Refuge respond to Casey report into misconduct & misogyny at the Metropolitan Police
In response to Baroness Casey’s interim report into misconduct at the Metropolitan Police, Refuge CEO, Ruth Davison said: “Refuge welcomes this interim review and Baroness Casey’s letter to the new Met Commissioner Sir Mark Rowley addressing misogyny within the Metropolitan police force. These findings reflect what we already know at Refuge, that the Met is failing women and girls by allowing a culture of violent misogyny to continue unchallenged...
In response to Baroness Casey’s interim report into misconduct at the Metropolitan Police, Refuge CEO, Ruth Davison said:
“Refuge welcomes this interim review and Baroness Casey’s letter to the new Met Commissioner Sir Mark Rowley addressing misogyny within the Metropolitan police force. These findings reflect what we already know at Refuge, that the Met is failing women and girls by allowing a culture of violent misogyny to continue unchallenged.
This report focuses on the internal culture within the Met, a culture that permeates the external culture and impacts their ability to perform to the standard expected. The police’s sole function is to protect and serve, the question the Met needs to ask themselves is who are they actually serving? Not only are they failing to protect women’s safety but in many cases actively perpetrating abuse against them.
This isn’t the first time the Met have been under investigation and intense scrutiny for their internal culture; black men and women have long been raising the alarm about institutional racism. What has really changed since the McPherson report? Sadly, this report suggests very little has changed, the overwhelming headline is racism and misogyny are still rife within the Metropolitan police.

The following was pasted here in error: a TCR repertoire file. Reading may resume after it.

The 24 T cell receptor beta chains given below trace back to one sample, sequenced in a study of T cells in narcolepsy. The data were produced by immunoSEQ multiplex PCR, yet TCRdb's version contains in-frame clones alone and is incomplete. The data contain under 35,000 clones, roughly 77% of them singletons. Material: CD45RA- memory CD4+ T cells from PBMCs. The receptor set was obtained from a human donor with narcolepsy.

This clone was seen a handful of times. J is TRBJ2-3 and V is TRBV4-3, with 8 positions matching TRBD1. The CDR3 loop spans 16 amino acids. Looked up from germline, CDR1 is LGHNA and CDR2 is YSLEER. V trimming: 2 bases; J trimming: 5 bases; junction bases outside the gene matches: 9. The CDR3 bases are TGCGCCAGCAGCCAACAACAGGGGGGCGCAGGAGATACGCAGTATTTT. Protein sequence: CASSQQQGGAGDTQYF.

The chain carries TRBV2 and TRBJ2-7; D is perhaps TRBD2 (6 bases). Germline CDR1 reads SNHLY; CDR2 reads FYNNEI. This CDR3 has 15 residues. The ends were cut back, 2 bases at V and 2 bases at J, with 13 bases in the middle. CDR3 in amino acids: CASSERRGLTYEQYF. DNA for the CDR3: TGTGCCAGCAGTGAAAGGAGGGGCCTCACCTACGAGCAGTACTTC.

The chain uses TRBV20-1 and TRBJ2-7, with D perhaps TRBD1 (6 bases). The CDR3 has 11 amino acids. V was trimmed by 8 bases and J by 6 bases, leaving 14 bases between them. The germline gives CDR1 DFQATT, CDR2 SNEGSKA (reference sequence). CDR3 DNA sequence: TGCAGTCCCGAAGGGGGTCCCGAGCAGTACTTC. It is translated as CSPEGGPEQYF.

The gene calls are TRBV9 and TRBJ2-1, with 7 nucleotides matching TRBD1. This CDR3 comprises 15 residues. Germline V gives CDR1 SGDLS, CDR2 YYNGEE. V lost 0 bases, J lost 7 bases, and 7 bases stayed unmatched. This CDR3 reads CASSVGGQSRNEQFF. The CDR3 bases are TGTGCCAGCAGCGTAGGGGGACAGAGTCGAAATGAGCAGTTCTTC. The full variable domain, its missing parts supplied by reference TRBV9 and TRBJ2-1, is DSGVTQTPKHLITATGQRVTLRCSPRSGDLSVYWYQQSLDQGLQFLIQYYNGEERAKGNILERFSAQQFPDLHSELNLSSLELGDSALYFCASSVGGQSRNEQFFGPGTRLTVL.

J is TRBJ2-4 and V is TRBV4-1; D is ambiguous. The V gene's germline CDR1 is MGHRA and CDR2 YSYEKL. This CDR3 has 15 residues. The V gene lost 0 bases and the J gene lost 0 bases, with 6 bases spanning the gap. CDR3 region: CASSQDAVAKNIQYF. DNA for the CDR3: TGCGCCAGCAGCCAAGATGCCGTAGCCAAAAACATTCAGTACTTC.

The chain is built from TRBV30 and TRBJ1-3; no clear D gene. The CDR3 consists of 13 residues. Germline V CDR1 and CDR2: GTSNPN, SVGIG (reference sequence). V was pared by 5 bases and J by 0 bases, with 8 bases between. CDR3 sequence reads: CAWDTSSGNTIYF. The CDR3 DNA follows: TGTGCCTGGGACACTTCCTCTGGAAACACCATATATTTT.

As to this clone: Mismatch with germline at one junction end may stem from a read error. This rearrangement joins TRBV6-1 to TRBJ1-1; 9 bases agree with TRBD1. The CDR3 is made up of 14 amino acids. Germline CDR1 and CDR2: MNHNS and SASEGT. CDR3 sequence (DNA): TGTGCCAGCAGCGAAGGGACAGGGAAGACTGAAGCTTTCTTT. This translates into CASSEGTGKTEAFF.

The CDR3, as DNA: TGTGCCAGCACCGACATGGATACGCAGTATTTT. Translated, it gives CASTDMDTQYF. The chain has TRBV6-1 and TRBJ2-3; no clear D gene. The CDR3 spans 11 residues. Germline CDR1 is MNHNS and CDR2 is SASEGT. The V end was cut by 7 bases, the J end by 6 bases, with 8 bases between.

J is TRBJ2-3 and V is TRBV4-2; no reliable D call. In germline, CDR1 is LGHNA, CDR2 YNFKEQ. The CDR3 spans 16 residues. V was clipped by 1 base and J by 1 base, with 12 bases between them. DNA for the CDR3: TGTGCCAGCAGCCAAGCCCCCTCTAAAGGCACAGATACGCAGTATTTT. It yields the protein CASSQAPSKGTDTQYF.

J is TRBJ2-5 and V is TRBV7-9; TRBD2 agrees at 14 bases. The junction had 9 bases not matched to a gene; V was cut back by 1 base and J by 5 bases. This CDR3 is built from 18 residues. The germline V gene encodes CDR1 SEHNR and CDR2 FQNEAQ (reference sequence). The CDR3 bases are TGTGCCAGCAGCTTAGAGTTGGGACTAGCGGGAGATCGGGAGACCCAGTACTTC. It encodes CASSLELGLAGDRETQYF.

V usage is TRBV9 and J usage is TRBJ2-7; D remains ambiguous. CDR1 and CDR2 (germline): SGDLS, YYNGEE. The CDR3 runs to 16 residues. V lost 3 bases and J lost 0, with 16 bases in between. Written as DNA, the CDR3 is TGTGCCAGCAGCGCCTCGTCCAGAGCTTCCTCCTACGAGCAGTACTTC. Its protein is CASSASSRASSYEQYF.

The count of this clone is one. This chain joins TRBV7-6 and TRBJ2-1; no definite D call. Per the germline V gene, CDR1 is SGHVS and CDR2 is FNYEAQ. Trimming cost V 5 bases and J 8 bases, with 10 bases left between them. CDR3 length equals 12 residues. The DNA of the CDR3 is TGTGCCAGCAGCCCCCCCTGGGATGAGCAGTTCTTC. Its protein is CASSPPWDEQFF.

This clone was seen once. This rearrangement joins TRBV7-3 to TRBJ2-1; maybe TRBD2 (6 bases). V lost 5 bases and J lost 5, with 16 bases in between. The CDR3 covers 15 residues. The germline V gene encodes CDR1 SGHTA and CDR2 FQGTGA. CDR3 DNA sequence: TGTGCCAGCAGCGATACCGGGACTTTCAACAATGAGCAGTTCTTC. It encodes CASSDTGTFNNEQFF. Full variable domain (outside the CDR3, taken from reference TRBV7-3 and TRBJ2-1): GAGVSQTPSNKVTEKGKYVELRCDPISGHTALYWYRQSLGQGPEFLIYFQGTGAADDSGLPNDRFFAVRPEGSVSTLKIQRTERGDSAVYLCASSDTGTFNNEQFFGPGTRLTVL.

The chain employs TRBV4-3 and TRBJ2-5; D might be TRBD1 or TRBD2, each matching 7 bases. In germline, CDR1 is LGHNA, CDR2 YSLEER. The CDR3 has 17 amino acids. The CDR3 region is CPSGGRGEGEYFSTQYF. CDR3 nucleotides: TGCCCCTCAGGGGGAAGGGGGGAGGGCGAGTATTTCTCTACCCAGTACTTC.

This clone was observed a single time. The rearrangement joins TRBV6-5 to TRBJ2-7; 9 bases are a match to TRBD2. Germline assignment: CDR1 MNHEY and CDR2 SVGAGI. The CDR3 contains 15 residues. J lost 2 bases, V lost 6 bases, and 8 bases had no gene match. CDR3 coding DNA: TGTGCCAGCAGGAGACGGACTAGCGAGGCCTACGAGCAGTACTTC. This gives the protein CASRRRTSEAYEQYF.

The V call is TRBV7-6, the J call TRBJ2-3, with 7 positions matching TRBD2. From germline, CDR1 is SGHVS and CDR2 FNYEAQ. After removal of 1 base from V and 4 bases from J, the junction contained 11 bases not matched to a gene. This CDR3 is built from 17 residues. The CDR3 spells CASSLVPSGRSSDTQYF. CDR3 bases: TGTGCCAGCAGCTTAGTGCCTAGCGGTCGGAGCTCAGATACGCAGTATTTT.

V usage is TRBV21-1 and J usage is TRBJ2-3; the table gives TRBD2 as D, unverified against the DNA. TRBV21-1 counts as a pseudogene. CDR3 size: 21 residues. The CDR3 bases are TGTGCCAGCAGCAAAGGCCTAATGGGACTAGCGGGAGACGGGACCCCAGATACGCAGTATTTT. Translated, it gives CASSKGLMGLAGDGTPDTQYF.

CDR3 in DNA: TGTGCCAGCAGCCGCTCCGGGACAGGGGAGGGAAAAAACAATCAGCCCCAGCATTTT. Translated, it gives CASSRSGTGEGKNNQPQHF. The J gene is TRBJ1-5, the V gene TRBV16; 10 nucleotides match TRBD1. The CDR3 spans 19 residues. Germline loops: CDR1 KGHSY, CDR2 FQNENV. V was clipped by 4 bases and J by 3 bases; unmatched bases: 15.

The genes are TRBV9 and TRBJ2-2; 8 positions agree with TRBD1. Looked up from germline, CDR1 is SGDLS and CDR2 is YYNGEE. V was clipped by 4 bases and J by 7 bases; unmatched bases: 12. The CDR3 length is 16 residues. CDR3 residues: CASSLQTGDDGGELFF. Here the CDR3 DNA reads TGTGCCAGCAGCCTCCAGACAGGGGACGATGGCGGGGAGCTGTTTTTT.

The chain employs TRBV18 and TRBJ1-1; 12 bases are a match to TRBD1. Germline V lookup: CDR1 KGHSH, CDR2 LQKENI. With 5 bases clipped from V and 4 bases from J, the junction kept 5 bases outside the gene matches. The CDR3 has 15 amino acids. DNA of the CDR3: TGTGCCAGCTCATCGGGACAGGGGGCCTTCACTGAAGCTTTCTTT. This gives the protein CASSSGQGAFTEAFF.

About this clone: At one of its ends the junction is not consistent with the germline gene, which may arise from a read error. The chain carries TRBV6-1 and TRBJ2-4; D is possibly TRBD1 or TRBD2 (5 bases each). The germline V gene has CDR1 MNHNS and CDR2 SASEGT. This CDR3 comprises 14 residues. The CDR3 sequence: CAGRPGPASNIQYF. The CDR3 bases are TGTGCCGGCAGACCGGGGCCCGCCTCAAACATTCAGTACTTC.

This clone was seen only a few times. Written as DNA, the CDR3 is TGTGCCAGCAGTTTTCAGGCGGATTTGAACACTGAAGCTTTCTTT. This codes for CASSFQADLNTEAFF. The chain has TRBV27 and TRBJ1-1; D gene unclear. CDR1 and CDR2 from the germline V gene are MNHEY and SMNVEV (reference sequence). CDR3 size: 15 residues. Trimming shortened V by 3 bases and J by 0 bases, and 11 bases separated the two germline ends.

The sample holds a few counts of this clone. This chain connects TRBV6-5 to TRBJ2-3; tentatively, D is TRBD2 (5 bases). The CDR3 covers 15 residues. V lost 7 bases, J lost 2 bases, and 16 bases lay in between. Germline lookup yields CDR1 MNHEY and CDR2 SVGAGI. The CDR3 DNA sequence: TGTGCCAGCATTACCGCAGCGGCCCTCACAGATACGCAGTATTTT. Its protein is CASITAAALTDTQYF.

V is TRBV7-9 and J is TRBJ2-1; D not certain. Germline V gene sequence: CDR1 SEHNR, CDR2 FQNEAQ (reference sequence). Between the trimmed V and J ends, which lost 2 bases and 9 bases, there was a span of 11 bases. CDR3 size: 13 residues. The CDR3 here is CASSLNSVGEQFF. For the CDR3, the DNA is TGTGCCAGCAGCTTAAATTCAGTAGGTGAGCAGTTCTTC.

The new Commissioner Mark Rowley has said he will be ‘ruthless in rooting out misogynists’ from the police. But the time for strong words is over. Womens trust in police is already incredibly low – and that trust has been even further eroded by a serious of high-profile failings. It is no surprise women are actively afraid of encountering the police, how are women able to have faith in the police to be the first line of protection when we know so many of them are displaying blatantly misogynistic behaviours?
There are hundreds of officers under investigation for abuse and harassment of women- the Casey report must, as Baroness Casey herself said, be a line in the sand moment. We desperately need widespread radical culture change and root and branch reform needs to start now, women’s lives depend on it.”
Refuge supports thousands of women and children on any given day, and runs the National Domestic Abuse Helpline, which is the gateway to accessing specialist support across the country. More than one in four women in England and Wales experiences domestic abuse at some point in their lifetime, and two women a week are killed by a current or former partner.
Please signpost to Refuge’s National Domestic Abuse Helpline 0808 2000 247, available 24 hours a day 7 days a week for free, confidential specialist support. Or visit the National Domestic Abuse Helpline to fill in a webform and request a safe time to be contacted or to access live chat (live chat available 3pm-10pm, Monday to Friday). For support with tech abuse visit our dedicated tech abuse website.